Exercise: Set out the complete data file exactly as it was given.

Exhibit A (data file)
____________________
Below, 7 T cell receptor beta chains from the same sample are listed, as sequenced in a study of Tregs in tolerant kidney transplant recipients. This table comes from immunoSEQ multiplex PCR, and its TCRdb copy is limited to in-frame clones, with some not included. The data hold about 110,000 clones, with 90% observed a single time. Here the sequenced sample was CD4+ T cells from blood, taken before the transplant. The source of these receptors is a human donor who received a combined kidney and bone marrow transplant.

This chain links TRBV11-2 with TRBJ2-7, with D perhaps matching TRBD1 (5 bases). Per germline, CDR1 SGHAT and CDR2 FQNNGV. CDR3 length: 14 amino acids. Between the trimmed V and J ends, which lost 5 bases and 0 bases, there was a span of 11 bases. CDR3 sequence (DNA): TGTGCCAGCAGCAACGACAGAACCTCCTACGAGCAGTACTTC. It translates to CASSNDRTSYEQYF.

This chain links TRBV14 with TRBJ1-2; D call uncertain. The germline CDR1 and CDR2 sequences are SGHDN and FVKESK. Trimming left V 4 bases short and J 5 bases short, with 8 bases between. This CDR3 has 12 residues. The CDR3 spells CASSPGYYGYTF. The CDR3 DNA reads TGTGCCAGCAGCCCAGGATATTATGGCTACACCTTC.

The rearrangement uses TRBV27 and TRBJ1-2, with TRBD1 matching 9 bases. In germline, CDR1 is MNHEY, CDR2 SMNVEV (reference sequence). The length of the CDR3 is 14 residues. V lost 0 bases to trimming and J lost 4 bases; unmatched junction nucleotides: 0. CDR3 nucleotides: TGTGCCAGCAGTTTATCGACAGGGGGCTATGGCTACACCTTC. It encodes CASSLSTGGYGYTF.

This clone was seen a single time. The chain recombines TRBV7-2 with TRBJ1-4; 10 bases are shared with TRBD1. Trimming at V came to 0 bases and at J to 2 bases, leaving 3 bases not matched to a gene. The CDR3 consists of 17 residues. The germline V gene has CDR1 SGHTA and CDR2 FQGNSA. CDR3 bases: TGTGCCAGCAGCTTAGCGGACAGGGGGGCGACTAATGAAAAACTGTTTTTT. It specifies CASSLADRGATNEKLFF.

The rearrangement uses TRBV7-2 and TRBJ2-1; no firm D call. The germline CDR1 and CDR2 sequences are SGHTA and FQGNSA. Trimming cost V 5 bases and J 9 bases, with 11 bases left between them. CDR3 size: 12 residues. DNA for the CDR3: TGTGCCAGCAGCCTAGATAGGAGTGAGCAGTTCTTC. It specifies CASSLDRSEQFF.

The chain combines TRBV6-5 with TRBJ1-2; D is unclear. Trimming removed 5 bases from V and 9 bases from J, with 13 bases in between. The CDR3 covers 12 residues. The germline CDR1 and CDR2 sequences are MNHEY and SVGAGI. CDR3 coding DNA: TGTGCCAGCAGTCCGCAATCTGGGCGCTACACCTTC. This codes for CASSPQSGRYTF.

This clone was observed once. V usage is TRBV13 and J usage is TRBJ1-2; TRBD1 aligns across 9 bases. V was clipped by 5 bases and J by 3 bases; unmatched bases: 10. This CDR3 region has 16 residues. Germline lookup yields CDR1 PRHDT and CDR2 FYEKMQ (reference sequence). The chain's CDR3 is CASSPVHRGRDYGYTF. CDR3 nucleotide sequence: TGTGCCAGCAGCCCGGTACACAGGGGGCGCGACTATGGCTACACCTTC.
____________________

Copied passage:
Below, 7 T cell receptor beta chains from the same sample are listed, as sequenced in a study of Tregs in tolerant kidney transplant recipients. This table comes from immunoSEQ multiplex PCR, and its TCRdb copy is limited to in-frame clones, with some not included. The data hold about 110,000 clones, with 90% observed a single time. Here the sequenced sample was CD4+ T cells from blood, taken before the transplant. The source of these receptors is a human donor who received a combined kidney and bone marrow transplant.

This chain links TRBV11-2 with TRBJ2-7, with D perhaps matching TRBD1 (5 bases). Per germline, CDR1 SGHAT and CDR2 FQNNGV. CDR3 length: 14 amino acids. Between the trimmed V and J ends, which lost 5 bases and 0 bases, there was a span of 11 bases. CDR3 sequence (DNA): TGTGCCAGCAGCAACGACAGAACCTCCTACGAGCAGTACTTC. It translates to CASSNDRTSYEQYF.

This chain links TRBV14 with TRBJ1-2; D call uncertain. The germline CDR1 and CDR2 sequences are SGHDN and FVKESK. Trimming left V 4 bases short and J 5 bases short, with 8 bases between. This CDR3 has 12 residues. The CDR3 spells CASSPGYYGYTF. The CDR3 DNA reads TGTGCCAGCAGCCCAGGATATTATGGCTACACCTTC.

The rearrangement uses TRBV27 and TRBJ1-2, with TRBD1 matching 9 bases. In germline, CDR1 is MNHEY, CDR2 SMNVEV (reference sequence). The length of the CDR3 is 14 residues. V lost 0 bases to trimming and J lost 4 bases; unmatched junction nucleotides: 0. CDR3 nucleotides: TGTGCCAGCAGTTTATCGACAGGGGGCTATGGCTACACCTTC. It encodes CASSLSTGGYGYTF.

This clone was seen a single time. The chain recombines TRBV7-2 with TRBJ1-4; 10 bases are shared with TRBD1. Trimming at V came to 0 bases and at J to 2 bases, leaving 3 bases not matched to a gene. The CDR3 consists of 17 residues. The germline V gene has CDR1 SGHTA and CDR2 FQGNSA. CDR3 bases: TGTGCCAGCAGCTTAGCGGACAGGGGGGCGACTAATGAAAAACTGTTTTTT. It specifies CASSLADRGATNEKLFF.

The rearrangement uses TRBV7-2 and TRBJ2-1; no firm D call. The germline CDR1 and CDR2 sequences are SGHTA and FQGNSA. Trimming cost V 5 bases and J 9 bases, with 11 bases left between them. CDR3 size: 12 residues. DNA for the CDR3: TGTGCCAGCAGCCTAGATAGGAGTGAGCAGTTCTTC. It specifies CASSLDRSEQFF.

The chain combines TRBV6-5 with TRBJ1-2; D is unclear. Trimming removed 5 bases from V and 9 bases from J, with 13 bases in between. The CDR3 covers 12 residues. The germline CDR1 and CDR2 sequences are MNHEY and SVGAGI. CDR3 coding DNA: TGTGCCAGCAGTCCGCAATCTGGGCGCTACACCTTC. This codes for CASSPQSGRYTF.

This clone was observed once. V usage is TRBV13 and J usage is TRBJ1-2; TRBD1 aligns across 9 bases. V was clipped by 5 bases and J by 3 bases; unmatched bases: 10. This CDR3 region has 16 residues. Germline lookup yields CDR1 PRHDT and CDR2 FYEKMQ (reference sequence). The chain's CDR3 is CASSPVHRGRDYGYTF. CDR3 nucleotide sequence: TGTGCCAGCAGCCCGGTACACAGGGGGCGCGACTATGGCTACACCTTC.